Kelly Basin is on the south east side of Macquarie Harbour on Tasmania’s west coast. The towns of East and West Pillinger once stood on Kelly Basin and had a population of over 1000.
East Pillinger was established as a port for the North Mount Lyell Mining Company’s rail line which ran from Queenstown bringing copper to be exported. West Pillinger was the nearby government town. The Kelly Basin post office opened in 1898 and the town was abandoned in 1924 after the rival Mount Lyell Mining Company took over North Mount Lyell Mining. During its operation the railway that ran from Queenstown to Pillinger was in direct competition with the Mount Lyell Mining’s railway, which today is the West Coast Wilderness Railway (click here for our post on what today is a popular tourist train trip). This line ran from Queenstown to the port of Strahan. Not needing two lines, the Kelly Basin line was torn up and the town died.
Today there are still remnants of the port town of East Pillinger to be explored. This includes brick kilns, parts of buildings, giant metal boilers and the old wharf.
There is also useful interpretative signage to help make sense of it all.
We wanted to see for ourselves so headed off from Queenstown to do the half day walk.
To get to the start of the walk we drove out of Queenstown to the south on the Mt Jukes Road.
The walk notes we had said that the last 5 kms of the drive were four-wheel drive only, but we’d read on-line that it was drivable in a conventional vehicle. As it turned out this stretch was through some of the original railway cuttings. It was narrow and it would’ve been tricky passing if we’d met another vehicle coming the other way. Fortunately, we didn’t, so our old Ford Focus managed the drive with ease.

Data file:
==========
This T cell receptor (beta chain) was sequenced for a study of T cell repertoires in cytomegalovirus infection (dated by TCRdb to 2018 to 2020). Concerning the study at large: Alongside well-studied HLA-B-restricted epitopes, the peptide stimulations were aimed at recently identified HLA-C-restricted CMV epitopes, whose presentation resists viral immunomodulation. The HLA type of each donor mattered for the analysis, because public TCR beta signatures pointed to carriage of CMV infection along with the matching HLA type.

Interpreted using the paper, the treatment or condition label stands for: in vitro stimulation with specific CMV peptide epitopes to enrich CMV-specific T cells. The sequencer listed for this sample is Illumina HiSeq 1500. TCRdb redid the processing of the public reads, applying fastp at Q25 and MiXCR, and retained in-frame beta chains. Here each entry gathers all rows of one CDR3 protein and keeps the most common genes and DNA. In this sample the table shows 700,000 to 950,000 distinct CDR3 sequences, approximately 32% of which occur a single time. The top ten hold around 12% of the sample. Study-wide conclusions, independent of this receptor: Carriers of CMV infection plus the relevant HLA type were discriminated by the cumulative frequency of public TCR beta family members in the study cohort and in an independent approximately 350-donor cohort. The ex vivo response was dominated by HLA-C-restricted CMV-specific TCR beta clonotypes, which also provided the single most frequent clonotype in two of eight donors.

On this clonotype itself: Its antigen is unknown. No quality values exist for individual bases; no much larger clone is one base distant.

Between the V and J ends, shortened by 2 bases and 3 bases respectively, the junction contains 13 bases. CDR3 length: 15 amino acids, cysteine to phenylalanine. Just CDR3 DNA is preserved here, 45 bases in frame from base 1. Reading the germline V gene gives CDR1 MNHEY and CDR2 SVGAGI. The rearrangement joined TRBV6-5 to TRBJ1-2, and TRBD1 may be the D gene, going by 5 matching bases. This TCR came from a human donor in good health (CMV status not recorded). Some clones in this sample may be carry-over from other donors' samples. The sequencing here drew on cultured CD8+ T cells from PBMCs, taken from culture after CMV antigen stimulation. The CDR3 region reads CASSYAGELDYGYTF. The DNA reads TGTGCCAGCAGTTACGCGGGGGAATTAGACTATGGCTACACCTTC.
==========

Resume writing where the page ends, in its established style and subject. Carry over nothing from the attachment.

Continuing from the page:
There was a car park at the start of the work along with a picnic table, log book and information.
After completing the formalities, we started down the track.
We crossed a bridge over the Bird River at the beginning.
The Bird River flowed to our left providing some nice photo opportunities and a very pleasant ambiance.
For the most part the track was flat and easy going.
There was evidence of the occasional landslide.
The old railway cuttings were very evident.
The rainforest was green with abundant ferns.
The Bird River kept us company until about the halfway mark.
The forest became thinner and scrubby.
Every now and then there was further evidence of the old rail line, including parts of bridge supports.
After around an hour and a half we arrived at East Pillinger. We checked out the remains of the old wharf.
And what had been the chimney from the mess hall.
A number of abandoned brick kilns were worth a look.
Several enormous boilers lay quietly in the forest.
After lunch and exploration, we retraced our steps back to the car. On our way back to Queenstown we stopped to take in the expansive sights at a couple of viewpoints.
The walk took around 3 hours with an added half hour for exploring so we’d suggest allowing around 4 hours for the expedition once leaving the car park. The distance was 5.4 kms each way (10.8 kms in total).
We had sunny, warm weather which added to the experience. The drive south of Queenstown to get to the start of the walk is worthwhile in itself, so all in all an excellent day out.
Click here to access the National Parks website which has a map and more information. The walk is featured in the publication 60 Great Short Walks in Tasmania. We were impressed and agreed that it deserves its place among Tassie’s best short walks.
Ken and Cally